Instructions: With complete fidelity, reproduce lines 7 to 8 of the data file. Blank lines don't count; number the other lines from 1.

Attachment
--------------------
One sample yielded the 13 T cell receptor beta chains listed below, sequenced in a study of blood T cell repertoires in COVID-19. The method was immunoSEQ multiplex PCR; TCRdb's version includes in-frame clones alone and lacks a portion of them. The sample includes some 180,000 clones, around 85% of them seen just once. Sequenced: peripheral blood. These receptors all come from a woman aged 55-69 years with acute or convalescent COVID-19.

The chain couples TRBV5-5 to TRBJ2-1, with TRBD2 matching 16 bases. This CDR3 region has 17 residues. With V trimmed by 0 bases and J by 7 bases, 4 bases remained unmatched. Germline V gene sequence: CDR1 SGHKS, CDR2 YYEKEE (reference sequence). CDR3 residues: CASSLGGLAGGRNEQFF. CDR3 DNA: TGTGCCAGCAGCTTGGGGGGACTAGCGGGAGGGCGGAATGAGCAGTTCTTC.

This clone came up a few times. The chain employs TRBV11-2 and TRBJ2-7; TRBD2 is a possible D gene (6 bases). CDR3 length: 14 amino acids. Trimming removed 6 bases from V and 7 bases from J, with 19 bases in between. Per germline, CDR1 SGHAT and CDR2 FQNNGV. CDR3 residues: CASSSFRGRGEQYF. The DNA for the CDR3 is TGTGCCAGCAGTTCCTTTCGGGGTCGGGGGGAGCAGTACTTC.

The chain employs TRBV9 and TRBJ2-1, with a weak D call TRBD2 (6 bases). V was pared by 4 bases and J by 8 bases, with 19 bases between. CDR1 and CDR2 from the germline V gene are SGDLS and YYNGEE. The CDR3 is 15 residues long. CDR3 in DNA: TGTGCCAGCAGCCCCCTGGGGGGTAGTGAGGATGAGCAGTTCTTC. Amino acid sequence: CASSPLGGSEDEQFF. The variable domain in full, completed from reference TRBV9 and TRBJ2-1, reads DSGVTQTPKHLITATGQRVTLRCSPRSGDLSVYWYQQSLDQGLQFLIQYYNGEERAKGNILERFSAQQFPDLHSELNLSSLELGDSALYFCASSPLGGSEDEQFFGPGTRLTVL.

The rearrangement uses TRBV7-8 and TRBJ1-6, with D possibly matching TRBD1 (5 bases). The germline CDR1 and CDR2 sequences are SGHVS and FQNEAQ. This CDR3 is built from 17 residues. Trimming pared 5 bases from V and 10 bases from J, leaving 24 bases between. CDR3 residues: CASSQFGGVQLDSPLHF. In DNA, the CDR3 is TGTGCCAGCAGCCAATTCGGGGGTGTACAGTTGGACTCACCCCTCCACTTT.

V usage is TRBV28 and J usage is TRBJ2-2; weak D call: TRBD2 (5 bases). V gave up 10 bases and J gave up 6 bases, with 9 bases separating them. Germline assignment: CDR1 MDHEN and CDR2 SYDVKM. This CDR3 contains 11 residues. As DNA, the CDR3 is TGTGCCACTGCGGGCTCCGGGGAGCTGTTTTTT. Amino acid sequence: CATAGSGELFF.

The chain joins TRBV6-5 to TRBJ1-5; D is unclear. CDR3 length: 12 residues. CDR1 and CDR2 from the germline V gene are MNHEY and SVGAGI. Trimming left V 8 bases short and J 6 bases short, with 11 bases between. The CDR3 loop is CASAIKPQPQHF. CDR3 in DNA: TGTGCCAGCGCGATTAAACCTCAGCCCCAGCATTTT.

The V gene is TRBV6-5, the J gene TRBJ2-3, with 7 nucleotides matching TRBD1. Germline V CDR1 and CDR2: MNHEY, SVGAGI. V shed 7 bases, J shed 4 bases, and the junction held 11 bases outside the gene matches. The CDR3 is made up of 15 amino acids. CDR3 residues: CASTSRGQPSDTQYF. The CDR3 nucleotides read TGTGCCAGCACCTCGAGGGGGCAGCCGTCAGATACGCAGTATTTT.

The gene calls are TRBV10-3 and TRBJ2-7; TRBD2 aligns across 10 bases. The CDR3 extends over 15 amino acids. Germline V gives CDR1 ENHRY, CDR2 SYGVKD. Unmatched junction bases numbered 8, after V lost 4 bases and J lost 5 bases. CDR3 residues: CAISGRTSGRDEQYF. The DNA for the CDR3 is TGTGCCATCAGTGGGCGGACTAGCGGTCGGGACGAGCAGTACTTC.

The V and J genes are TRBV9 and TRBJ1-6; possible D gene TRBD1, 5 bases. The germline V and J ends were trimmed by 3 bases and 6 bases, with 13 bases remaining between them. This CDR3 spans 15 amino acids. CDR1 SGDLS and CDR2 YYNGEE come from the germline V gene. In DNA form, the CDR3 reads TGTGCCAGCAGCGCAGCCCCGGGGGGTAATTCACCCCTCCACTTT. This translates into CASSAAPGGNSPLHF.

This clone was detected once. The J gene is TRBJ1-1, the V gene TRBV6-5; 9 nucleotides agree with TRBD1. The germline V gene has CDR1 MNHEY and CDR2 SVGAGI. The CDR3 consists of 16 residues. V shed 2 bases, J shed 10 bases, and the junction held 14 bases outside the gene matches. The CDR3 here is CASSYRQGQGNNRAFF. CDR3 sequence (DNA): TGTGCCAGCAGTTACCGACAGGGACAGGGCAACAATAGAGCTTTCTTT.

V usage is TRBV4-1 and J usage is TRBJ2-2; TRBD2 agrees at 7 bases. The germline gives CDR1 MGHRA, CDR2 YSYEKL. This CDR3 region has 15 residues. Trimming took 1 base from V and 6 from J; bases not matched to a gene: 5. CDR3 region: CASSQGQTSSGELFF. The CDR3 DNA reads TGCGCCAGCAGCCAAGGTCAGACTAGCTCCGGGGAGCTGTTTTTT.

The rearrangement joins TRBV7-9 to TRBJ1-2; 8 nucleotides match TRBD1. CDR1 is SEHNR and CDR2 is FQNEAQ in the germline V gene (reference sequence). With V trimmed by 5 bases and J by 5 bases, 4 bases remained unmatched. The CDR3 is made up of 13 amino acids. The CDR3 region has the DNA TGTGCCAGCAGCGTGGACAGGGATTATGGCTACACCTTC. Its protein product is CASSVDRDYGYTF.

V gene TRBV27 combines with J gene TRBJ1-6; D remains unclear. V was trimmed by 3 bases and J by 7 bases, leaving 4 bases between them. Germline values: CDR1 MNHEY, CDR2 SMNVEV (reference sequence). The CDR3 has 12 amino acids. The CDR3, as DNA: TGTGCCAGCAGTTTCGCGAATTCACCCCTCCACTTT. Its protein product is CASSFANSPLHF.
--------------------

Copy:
The chain joins TRBV6-5 to TRBJ1-5; D is unclear. CDR3 length: 12 residues. CDR1 and CDR2 from the germline V gene are MNHEY and SVGAGI. Trimming left V 8 bases short and J 6 bases short, with 11 bases between. The CDR3 loop is CASAIKPQPQHF. CDR3 in DNA: TGTGCCAGCGCGATTAAACCTCAGCCCCAGCATTTT.

The V gene is TRBV6-5, the J gene TRBJ2-3, with 7 nucleotides matching TRBD1. Germline V CDR1 and CDR2: MNHEY, SVGAGI. V shed 7 bases, J shed 4 bases, and the junction held 11 bases outside the gene matches. The CDR3 is made up of 15 amino acids. CDR3 residues: CASTSRGQPSDTQYF. The CDR3 nucleotides read TGTGCCAGCACCTCGAGGGGGCAGCCGTCAGATACGCAGTATTTT.